A closer look at the September inflation data, reveals that urban inflation rose by 17.19% year-on-year, suggesting that prices in the urban centres have risen, in the period under review, more than they have risen in the country as a whole (16.63%). In August, urban CPI rose by 17.59% when the headline inflation for the entire country came in at 17.01%. Meanwhile, the month-on-month data shows that prices of commodities in urban centres rose in the last one month by 1.21% implying that commodities were on average 1.21% more expensive in urban areas, in September compared to August 2021. Rural Inflation settled at 16.08%, indicating that prices of commodities in rural areas were 16.08% more expensive in September 2021 relative to the corresponding period of the preceding year. Meanwhile in rural areas, food and non-food items were on average 1.1% more expensive in September than they were in August 2021.
Last month, Kogi state once again recorded a swift increase in its CPI, in the bespoke basket of commodities used to measure inflation in Kogi state, there was a 20.82% increase in the month of September when compared to the CPI in September Last year. Similarly, Gombe state recorded a 19.09% rise in its CPI, making the north-eastern state the second-highest of all the 36 states behind Kogi, but ahead of Bauch state where the CPI increased year-on-year by 18.99%. Kwara, Edo and Yobe states recorded the least year-on-year increases in price level amongst the 36 states (see Chart 4).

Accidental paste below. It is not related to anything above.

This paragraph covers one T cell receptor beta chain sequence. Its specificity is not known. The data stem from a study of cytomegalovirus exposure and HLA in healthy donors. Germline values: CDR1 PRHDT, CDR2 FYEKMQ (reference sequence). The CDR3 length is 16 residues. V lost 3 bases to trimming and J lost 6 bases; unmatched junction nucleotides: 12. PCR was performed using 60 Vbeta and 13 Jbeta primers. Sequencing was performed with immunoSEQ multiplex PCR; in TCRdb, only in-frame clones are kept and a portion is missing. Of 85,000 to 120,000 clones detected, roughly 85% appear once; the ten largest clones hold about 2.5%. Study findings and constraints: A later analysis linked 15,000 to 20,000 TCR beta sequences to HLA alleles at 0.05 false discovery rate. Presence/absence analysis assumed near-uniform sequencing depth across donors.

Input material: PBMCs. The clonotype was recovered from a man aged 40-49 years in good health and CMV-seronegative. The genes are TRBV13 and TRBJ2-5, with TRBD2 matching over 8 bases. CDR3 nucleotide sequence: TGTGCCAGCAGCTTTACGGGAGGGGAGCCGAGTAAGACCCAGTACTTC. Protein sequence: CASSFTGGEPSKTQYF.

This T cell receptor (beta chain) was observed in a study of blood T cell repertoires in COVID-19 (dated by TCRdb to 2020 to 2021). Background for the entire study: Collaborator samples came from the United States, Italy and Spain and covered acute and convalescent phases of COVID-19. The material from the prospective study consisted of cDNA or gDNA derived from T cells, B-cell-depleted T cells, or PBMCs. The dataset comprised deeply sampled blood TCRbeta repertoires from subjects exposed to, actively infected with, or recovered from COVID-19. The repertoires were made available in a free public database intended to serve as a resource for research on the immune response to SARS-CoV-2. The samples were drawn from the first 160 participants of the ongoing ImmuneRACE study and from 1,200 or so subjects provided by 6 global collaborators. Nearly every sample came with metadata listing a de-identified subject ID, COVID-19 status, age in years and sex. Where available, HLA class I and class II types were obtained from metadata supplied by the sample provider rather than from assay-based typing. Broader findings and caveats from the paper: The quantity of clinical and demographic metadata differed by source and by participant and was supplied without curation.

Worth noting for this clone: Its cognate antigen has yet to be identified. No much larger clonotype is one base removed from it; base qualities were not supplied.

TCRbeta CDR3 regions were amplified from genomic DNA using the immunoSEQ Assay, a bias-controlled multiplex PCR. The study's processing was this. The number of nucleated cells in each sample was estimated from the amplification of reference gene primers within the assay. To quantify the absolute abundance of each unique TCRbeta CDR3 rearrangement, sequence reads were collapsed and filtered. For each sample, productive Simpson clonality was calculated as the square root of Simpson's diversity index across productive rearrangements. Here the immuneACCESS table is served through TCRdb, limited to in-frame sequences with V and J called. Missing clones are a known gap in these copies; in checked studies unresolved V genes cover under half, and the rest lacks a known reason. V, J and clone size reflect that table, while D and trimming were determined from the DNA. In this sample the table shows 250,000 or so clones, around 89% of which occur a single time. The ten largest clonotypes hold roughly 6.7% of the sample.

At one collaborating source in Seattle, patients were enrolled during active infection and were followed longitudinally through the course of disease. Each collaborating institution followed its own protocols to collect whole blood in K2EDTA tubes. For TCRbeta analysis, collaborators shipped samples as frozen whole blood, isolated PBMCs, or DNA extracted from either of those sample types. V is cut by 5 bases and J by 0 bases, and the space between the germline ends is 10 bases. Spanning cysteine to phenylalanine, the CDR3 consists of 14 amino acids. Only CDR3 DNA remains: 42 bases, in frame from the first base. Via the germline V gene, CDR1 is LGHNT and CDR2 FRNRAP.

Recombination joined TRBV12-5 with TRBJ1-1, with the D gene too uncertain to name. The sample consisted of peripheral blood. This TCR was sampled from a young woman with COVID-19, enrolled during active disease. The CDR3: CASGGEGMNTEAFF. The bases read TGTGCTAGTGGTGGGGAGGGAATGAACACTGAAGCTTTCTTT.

Chart 4: Headline CPI for States
Source: NBS, Proshare Research
End Note: Swotting the Inflation Fly
At 16.63%, Nigeria's inflation is still considered to be high, given the implications of double digit inflation on the purchasing power of the average Nigerian as well as its capacity to discourage investment, the monetary and fiscal authorities need to address the root causes of inflation. Local economists have identified money supply growth, low domestic production and high exchange rate as the major drivers of Inflation in Nigeria. It is, therefore, necessary for the monetary and fiscal authorities to work together to address the poor productivity that accounts for the structural/supply-side inflation. The supply-side constraints are numerous ranging from insecurity, complex cargo clearing logistics, and multiple taxations. In its nature such inflationary pressures in such a clime are compounded by counter-cyclical spending hence rather than throw money at the Nigerian inflation problem, it would help more if the supply side constraints are addressed, and money supply growth is managed while the supply of fx is increased to reduce the cost at which equipment and other production inputs are procured from abroad.